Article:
Lakeland-based grocer giant Publix reported $11.2 billion in sales over the first fiscal quarter of 2020, with an estimated $1 billion as a result of the coronavirus pandemic.
According to a press release from the company, sales through March 28 were up 16.1% from $9.7 billion during the same quarter last year.
The first fiscal quarter of 2020 ran from Jan. 1-March 31. Gov. Ron DeSantis ordered the close of restaurant dining rooms statewide on March 20.
“Never before have we experienced a more challenging time,” said Publix CEO Todd Jones in a statement. “Our associates’ efforts to serve our customers and communities have been nothing short of extraordinary. I want to thank our associates and couldn’t be more proud to serve alongside them.”
The employee-owned company also stated that stock prices have increased from $48.90 per share to $50.10 per share.
Since the beginning of the pandemic, Publix employees have voiced frustrations with the company whose slogan is “Where shopping is a pleasure.” Back in March, associates were told they couldn’t wear masks or gloves because it might scare away customers. While many raised concerns over their own safety, employees were instead compensated with meager raises and $50 gift cards.
After the federal CARES Act was signed into law on March 17, Publix then announced it would offer two weeks of paid sick to their employees, but only after they tested positive for COVID-19, which can often take a considerable amount of time and effort that many hourly employees don’t have.
Of course, a proactive way to take care of your employees, and allow them the financial security to actually go get a coronavirus test, would be to offer hazard pay.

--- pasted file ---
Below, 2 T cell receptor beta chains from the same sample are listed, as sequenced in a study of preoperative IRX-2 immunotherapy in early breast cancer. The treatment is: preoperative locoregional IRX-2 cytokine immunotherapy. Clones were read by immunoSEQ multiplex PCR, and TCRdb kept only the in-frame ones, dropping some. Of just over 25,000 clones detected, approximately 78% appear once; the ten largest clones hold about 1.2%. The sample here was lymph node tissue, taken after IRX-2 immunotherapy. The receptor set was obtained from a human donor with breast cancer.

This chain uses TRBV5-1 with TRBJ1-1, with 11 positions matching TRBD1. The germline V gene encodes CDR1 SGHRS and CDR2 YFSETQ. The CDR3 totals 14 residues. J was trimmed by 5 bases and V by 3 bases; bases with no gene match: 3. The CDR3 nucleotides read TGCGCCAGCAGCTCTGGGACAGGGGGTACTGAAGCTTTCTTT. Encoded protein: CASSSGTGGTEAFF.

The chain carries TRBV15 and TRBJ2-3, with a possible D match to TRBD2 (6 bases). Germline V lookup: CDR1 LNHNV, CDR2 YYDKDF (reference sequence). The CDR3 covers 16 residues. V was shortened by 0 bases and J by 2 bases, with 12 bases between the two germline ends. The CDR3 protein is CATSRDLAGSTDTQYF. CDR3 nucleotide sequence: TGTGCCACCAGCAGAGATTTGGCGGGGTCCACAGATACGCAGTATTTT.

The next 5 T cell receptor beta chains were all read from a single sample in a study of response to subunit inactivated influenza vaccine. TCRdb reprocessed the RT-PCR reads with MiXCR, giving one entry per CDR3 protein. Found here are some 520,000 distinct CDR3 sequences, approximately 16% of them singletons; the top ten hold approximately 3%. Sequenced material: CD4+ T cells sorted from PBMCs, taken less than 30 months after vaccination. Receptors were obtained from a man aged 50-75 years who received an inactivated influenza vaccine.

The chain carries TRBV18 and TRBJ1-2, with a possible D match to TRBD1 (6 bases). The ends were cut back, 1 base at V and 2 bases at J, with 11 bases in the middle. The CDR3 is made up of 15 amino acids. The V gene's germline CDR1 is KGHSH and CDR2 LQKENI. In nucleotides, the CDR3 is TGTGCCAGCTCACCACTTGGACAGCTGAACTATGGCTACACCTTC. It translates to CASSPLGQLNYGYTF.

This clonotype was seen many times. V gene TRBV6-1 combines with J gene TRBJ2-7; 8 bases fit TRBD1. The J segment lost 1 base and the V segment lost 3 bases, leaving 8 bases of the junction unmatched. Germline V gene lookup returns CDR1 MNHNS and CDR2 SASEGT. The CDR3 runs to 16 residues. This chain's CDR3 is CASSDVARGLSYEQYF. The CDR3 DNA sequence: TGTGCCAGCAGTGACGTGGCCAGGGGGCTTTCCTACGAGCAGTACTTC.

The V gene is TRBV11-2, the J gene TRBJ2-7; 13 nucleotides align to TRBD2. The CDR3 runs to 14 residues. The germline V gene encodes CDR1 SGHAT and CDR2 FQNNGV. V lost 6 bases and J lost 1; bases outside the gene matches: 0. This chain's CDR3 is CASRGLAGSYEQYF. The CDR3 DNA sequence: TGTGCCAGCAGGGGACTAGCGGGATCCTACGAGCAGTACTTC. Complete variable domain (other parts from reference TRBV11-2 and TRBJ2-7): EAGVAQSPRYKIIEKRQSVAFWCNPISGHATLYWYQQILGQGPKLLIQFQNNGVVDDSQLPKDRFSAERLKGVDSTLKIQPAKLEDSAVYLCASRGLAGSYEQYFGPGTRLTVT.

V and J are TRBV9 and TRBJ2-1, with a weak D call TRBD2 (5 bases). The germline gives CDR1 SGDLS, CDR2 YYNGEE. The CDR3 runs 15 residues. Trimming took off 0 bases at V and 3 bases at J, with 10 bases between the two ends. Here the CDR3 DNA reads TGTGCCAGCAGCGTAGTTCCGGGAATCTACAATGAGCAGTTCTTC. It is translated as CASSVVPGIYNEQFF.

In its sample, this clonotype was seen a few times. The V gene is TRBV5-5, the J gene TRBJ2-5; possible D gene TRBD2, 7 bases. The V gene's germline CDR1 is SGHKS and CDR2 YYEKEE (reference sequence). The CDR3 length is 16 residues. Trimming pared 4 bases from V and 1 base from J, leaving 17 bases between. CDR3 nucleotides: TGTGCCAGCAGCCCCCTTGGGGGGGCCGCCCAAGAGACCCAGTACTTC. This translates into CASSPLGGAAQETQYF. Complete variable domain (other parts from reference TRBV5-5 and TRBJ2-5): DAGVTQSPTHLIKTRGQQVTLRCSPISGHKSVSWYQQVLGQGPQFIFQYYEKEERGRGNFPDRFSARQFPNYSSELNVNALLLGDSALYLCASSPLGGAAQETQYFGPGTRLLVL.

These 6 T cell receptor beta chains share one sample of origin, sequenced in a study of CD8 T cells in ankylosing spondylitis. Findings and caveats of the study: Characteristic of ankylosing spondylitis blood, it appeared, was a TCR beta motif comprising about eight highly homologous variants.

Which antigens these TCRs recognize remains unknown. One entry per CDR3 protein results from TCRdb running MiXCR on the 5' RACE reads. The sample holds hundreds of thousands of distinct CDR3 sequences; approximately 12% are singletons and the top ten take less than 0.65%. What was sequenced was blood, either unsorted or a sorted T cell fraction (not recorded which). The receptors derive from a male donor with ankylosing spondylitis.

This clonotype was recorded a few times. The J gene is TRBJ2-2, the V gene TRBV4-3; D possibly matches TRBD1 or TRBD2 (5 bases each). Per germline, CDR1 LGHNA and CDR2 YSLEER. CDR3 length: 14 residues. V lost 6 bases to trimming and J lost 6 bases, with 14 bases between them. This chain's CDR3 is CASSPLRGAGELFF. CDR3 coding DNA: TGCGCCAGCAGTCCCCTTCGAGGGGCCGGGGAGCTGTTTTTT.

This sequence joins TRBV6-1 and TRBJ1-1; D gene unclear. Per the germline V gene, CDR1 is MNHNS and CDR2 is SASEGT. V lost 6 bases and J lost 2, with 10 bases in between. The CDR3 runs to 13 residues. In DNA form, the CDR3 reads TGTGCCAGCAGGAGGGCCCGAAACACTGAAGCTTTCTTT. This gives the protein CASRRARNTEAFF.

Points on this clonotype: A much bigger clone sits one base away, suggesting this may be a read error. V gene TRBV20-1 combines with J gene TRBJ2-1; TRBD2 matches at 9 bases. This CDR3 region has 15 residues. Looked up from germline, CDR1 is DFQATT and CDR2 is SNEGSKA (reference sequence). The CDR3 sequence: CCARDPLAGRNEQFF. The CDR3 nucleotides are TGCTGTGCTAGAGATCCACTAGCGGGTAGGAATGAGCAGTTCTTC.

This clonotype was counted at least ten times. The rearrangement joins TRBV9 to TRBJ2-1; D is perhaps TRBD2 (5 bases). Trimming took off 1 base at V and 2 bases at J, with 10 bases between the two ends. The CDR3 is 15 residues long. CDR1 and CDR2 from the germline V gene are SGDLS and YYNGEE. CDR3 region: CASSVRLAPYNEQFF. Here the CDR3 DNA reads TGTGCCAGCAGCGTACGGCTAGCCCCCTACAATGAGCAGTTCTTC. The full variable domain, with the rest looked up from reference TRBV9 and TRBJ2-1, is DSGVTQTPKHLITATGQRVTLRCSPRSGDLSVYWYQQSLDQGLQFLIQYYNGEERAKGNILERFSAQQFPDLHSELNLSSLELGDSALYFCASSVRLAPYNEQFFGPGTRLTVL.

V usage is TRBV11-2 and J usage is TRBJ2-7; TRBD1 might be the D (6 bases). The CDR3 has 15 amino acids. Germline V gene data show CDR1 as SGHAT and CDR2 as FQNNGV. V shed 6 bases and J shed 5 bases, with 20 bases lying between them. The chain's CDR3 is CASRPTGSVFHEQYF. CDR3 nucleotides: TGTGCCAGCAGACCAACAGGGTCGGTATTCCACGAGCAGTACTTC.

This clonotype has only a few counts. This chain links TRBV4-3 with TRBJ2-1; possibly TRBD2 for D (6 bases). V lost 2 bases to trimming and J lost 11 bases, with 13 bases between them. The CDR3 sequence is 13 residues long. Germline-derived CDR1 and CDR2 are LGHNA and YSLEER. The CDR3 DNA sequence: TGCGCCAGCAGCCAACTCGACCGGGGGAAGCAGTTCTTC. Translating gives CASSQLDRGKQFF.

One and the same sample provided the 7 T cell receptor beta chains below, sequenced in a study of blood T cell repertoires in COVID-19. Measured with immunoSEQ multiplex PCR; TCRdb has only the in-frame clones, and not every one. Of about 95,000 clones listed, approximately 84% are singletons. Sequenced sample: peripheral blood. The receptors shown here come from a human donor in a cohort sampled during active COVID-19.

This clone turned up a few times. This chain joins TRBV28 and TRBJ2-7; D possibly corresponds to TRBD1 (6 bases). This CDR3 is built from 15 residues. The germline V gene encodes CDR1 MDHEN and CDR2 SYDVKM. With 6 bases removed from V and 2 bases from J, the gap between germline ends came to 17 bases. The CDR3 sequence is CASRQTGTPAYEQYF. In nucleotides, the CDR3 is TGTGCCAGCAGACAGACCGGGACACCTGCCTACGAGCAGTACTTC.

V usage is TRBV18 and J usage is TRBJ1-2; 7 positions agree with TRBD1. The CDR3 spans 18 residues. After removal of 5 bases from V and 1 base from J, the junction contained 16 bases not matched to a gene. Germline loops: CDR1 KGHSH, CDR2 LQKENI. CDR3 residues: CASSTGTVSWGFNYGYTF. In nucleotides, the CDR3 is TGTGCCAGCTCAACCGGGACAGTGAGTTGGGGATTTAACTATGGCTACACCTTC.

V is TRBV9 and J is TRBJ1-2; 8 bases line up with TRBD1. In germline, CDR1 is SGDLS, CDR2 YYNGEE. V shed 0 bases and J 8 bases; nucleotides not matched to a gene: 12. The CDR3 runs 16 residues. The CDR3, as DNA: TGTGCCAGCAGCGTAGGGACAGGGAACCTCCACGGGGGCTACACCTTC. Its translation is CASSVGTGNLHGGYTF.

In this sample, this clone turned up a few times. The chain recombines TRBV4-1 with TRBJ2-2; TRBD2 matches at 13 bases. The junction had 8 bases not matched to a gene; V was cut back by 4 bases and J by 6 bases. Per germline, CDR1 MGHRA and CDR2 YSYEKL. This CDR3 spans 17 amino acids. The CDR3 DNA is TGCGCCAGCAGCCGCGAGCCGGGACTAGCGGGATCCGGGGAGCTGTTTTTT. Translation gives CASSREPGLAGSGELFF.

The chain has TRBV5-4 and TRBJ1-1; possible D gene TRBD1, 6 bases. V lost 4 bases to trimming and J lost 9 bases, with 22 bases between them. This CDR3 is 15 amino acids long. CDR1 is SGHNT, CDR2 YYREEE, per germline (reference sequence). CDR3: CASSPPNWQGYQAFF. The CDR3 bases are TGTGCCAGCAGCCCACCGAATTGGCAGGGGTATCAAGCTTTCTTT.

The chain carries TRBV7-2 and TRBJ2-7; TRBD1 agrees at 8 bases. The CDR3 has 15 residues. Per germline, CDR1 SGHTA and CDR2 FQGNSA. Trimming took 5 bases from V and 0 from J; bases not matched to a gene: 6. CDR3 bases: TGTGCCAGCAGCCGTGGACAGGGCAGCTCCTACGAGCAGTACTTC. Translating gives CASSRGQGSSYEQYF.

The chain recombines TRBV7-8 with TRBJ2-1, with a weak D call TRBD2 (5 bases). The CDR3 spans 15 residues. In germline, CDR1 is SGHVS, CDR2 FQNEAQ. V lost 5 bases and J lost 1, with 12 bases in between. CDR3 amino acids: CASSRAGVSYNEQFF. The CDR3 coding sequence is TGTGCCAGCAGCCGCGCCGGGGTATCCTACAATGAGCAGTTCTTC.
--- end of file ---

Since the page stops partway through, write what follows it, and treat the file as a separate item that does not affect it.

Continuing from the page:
For months, an online petition has circulated, with over 13,000 people begging the company to offer hazard pay, but this has yet to happen.
The company has made numerous efforts to protect employees and customers during the coronavirus pandemic, like installing plexiglass barriers, initiated extra cleaning efforts, and finally allowing gloves and masks, but many of these examples came incredibly late in the outbreak. As the Tampa Bay Times reported yesterday, among its major competitors, Publix was one of the last to institute almost all safety measures, which is unconscionable for any company.
But referring to grocery store employees as “essential,” while patting them on the back for putting their lives in danger as stock prices go through the roof, is probably worse.
There’s nothing heroic about dying so that you could make some dude in a Salt Life shirt a chicken tender Pub Sub. You just get sick, and then you get replaced.
It’s difficult to track these numbers, but grocery store employees are indeed dying from coronavirus. So far, 67 Publix employees in Florida have tested positive for COVID-19 based on media reports, and at least 9 of those were in the Tampa Bay area, reports the Times.
But it’s not just grocery workers, all frontline “essential” workers deserve hazard pay, and a good place to start would be offering a “living wage.” This is something Florida will hopefully take care of when a $15 minimum wage is on the ballot in November, but it’s also something a company with earnings higher than Nike could certainly fix right now, especially when there’s no clear end in sight for this pandemic.
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